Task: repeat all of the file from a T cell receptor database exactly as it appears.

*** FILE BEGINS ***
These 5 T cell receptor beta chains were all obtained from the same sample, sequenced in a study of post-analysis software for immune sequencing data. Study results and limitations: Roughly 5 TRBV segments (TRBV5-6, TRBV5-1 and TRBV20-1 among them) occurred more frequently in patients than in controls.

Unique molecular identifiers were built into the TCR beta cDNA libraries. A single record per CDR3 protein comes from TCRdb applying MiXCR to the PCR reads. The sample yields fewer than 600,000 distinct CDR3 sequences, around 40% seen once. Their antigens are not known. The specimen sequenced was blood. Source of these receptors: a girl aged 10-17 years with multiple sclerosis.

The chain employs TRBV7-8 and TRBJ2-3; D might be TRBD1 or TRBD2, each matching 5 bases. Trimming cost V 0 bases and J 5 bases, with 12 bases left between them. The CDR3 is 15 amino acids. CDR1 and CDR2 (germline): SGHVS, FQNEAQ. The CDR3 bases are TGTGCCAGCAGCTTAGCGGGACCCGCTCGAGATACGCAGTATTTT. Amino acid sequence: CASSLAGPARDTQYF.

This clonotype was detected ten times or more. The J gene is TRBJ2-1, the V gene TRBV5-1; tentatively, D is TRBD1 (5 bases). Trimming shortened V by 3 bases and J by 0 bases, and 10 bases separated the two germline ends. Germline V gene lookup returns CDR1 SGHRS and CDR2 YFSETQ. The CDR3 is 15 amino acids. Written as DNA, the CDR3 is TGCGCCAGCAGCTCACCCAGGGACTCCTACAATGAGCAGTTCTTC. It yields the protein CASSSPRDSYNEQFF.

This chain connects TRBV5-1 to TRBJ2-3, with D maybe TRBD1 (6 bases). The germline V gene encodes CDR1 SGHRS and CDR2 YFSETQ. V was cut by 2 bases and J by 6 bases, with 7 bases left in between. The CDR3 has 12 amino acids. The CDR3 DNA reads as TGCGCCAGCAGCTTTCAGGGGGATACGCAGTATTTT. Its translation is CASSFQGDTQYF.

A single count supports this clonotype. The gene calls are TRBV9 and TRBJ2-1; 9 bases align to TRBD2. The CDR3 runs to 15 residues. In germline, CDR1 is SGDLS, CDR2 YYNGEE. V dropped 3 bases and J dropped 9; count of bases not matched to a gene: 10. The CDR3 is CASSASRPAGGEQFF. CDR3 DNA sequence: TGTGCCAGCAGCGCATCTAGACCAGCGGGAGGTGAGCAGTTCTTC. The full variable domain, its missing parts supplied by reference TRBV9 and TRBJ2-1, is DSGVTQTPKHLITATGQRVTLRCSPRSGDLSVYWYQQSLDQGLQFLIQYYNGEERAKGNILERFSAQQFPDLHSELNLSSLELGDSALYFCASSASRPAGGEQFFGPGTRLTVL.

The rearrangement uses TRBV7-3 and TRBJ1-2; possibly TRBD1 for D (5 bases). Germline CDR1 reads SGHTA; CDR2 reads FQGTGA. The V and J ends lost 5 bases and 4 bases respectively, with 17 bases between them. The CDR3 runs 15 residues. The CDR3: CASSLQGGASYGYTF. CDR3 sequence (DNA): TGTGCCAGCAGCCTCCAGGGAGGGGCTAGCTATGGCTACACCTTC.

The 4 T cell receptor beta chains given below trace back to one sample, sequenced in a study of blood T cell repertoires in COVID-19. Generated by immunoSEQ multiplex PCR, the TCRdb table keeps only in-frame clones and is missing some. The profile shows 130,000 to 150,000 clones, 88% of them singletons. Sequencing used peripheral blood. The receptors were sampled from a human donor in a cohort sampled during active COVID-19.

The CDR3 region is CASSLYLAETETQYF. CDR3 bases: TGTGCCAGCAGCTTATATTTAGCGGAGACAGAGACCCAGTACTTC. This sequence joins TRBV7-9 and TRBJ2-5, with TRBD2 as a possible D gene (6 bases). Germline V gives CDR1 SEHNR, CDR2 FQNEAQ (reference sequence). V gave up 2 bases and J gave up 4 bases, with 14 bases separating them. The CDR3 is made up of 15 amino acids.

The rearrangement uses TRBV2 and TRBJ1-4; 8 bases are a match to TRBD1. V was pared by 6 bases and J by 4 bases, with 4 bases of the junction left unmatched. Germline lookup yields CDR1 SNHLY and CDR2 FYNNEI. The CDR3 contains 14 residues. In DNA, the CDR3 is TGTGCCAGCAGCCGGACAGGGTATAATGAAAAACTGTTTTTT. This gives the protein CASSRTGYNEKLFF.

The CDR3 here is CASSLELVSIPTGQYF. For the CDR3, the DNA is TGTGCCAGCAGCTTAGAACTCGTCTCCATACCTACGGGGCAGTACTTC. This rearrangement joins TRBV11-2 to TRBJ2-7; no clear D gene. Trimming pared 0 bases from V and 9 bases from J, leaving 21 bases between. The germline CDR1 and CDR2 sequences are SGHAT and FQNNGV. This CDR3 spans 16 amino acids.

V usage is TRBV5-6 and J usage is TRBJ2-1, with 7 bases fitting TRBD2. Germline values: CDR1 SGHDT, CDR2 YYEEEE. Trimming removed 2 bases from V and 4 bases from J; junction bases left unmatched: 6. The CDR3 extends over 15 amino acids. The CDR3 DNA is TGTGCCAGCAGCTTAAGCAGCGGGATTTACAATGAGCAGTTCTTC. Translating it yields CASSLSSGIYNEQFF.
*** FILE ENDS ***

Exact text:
These 5 T cell receptor beta chains were all obtained from the same sample, sequenced in a study of post-analysis software for immune sequencing data. Study results and limitations: Roughly 5 TRBV segments (TRBV5-6, TRBV5-1 and TRBV20-1 among them) occurred more frequently in patients than in controls.

Unique molecular identifiers were built into the TCR beta cDNA libraries. A single record per CDR3 protein comes from TCRdb applying MiXCR to the PCR reads. The sample yields fewer than 600,000 distinct CDR3 sequences, around 40% seen once. Their antigens are not known. The specimen sequenced was blood. Source of these receptors: a girl aged 10-17 years with multiple sclerosis.

The chain employs TRBV7-8 and TRBJ2-3; D might be TRBD1 or TRBD2, each matching 5 bases. Trimming cost V 0 bases and J 5 bases, with 12 bases left between them. The CDR3 is 15 amino acids. CDR1 and CDR2 (germline): SGHVS, FQNEAQ. The CDR3 bases are TGTGCCAGCAGCTTAGCGGGACCCGCTCGAGATACGCAGTATTTT. Amino acid sequence: CASSLAGPARDTQYF.

This clonotype was detected ten times or more. The J gene is TRBJ2-1, the V gene TRBV5-1; tentatively, D is TRBD1 (5 bases). Trimming shortened V by 3 bases and J by 0 bases, and 10 bases separated the two germline ends. Germline V gene lookup returns CDR1 SGHRS and CDR2 YFSETQ. The CDR3 is 15 amino acids. Written as DNA, the CDR3 is TGCGCCAGCAGCTCACCCAGGGACTCCTACAATGAGCAGTTCTTC. It yields the protein CASSSPRDSYNEQFF.

This chain connects TRBV5-1 to TRBJ2-3, with D maybe TRBD1 (6 bases). The germline V gene encodes CDR1 SGHRS and CDR2 YFSETQ. V was cut by 2 bases and J by 6 bases, with 7 bases left in between. The CDR3 has 12 amino acids. The CDR3 DNA reads as TGCGCCAGCAGCTTTCAGGGGGATACGCAGTATTTT. Its translation is CASSFQGDTQYF.

A single count supports this clonotype. The gene calls are TRBV9 and TRBJ2-1; 9 bases align to TRBD2. The CDR3 runs to 15 residues. In germline, CDR1 is SGDLS, CDR2 YYNGEE. V dropped 3 bases and J dropped 9; count of bases not matched to a gene: 10. The CDR3 is CASSASRPAGGEQFF. CDR3 DNA sequence: TGTGCCAGCAGCGCATCTAGACCAGCGGGAGGTGAGCAGTTCTTC. The full variable domain, its missing parts supplied by reference TRBV9 and TRBJ2-1, is DSGVTQTPKHLITATGQRVTLRCSPRSGDLSVYWYQQSLDQGLQFLIQYYNGEERAKGNILERFSAQQFPDLHSELNLSSLELGDSALYFCASSASRPAGGEQFFGPGTRLTVL.

The rearrangement uses TRBV7-3 and TRBJ1-2; possibly TRBD1 for D (5 bases). Germline CDR1 reads SGHTA; CDR2 reads FQGTGA. The V and J ends lost 5 bases and 4 bases respectively, with 17 bases between them. The CDR3 runs 15 residues. The CDR3: CASSLQGGASYGYTF. CDR3 sequence (DNA): TGTGCCAGCAGCCTCCAGGGAGGGGCTAGCTATGGCTACACCTTC.

The 4 T cell receptor beta chains given below trace back to one sample, sequenced in a study of blood T cell repertoires in COVID-19. Generated by immunoSEQ multiplex PCR, the TCRdb table keeps only in-frame clones and is missing some. The profile shows 130,000 to 150,000 clones, 88% of them singletons. Sequencing used peripheral blood. The receptors were sampled from a human donor in a cohort sampled during active COVID-19.

The CDR3 region is CASSLYLAETETQYF. CDR3 bases: TGTGCCAGCAGCTTATATTTAGCGGAGACAGAGACCCAGTACTTC. This sequence joins TRBV7-9 and TRBJ2-5, with TRBD2 as a possible D gene (6 bases). Germline V gives CDR1 SEHNR, CDR2 FQNEAQ (reference sequence). V gave up 2 bases and J gave up 4 bases, with 14 bases separating them. The CDR3 is made up of 15 amino acids.

The rearrangement uses TRBV2 and TRBJ1-4; 8 bases are a match to TRBD1. V was pared by 6 bases and J by 4 bases, with 4 bases of the junction left unmatched. Germline lookup yields CDR1 SNHLY and CDR2 FYNNEI. The CDR3 contains 14 residues. In DNA, the CDR3 is TGTGCCAGCAGCCGGACAGGGTATAATGAAAAACTGTTTTTT. This gives the protein CASSRTGYNEKLFF.

The CDR3 here is CASSLELVSIPTGQYF. For the CDR3, the DNA is TGTGCCAGCAGCTTAGAACTCGTCTCCATACCTACGGGGCAGTACTTC. This rearrangement joins TRBV11-2 to TRBJ2-7; no clear D gene. Trimming pared 0 bases from V and 9 bases from J, leaving 21 bases between. The germline CDR1 and CDR2 sequences are SGHAT and FQNNGV. This CDR3 spans 16 amino acids.

V usage is TRBV5-6 and J usage is TRBJ2-1, with 7 bases fitting TRBD2. Germline values: CDR1 SGHDT, CDR2 YYEEEE. Trimming removed 2 bases from V and 4 bases from J; junction bases left unmatched: 6. The CDR3 extends over 15 amino acids. The CDR3 DNA is TGTGCCAGCAGCTTAAGCAGCGGGATTTACAATGAGCAGTTCTTC. Translating it yields CASSLSSGIYNEQFF.